Green Cleaning Tips For Families With Allergies

Most household cleaners are full of allergens and toxins. Here's how you can avoid all that - and clean green!

While most of us presume a good clean of the house is a great idea - and that is mostly true - sometimes you could be doing more harm than good, both to yourself and the environment.

This all depends on what you're cleaning with. Not only are most cleaning agents toxic, they can be harmful triggers for anyone with sensitive allergies. 

Here's what you need to know about cleaning products, and what you can use if you suffer allergies. 

Allergens and people

Here are some facts about common household cleaning products: Formaldehyde, phenol, benzene and toluene are found in common household cleaners, but all have been found to be not-so-great for your immune system. Those with allergies have long known to avoid household cleaners where possible, especially cleaners containing bleach.

Children, in particular, can be vulnerable to chemicals in some cleaning products. So, when it comes to cleaning toys, or really anything that a child is likely to touch or put in their mouth, opt for more natural substances, like vinegar and bicarb soda.

Allergens and pets

Pets are also vulnerable to common cleaners. The most common signs of an allergy to inhalants in a dog are frequent itching, chewing and biting, especially on the tail, the stomach, and the insides of the hind legs, as well as licking and chewing the paws. Inhaled allergies can also result in sneezing, coughing and watery eyes. In cats, signs of an allergy to inhalants can be intense itching and alopecia.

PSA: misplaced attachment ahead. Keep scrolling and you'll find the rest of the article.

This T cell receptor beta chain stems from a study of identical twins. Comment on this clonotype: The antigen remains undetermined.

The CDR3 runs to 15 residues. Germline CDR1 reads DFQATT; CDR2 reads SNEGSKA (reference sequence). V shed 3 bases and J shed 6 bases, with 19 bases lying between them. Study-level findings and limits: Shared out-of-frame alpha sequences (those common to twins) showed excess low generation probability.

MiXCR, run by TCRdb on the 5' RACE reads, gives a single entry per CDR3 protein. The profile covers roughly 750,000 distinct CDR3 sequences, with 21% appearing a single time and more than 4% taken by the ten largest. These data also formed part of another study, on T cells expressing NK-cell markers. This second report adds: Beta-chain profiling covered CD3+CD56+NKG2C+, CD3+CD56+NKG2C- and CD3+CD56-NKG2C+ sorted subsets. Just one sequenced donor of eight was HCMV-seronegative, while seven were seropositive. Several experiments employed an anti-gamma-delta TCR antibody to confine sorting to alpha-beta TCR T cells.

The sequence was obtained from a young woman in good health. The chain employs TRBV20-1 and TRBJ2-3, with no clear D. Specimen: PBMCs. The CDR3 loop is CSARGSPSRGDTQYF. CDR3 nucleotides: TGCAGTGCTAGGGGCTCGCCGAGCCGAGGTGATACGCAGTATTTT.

Solvents – and their effects on the environment

Bleach, phosphates and ammonia – the chemicals found in many household and outdoor area cleaners are highly harmful to the environment. They leach into the ground destroying plant and animal life and are not biodegradable, meaning they sit in the soil for years.

So, what can you do?

We all have to clean! Try ‘green’ products that are free from bleach, phosphates and ammonias. You can purchase these in supermarkets or specialist stores, but you may be able to find natural substances in your home or grocery aisle to use as a substitute.

Here are a few that have been tried and tested:

  • Baking soda (sodium bicarbonate): An all-purpose, non-toxic cleaner. Cleans, deodorises, removes stains and softens fabrics
  • Borax (sodium borate): A natural mineral that kills mold and bacteria. An alternative to bleach, it deodorises, removes stains and boosts the cleaning power of soap.
  • Cornstarch: Starches clothes, absorbs oil and grease.
  • Herbs and essential oils: Great for disinfecting and fragrance.
  • Lemon juice: Cuts through grease.

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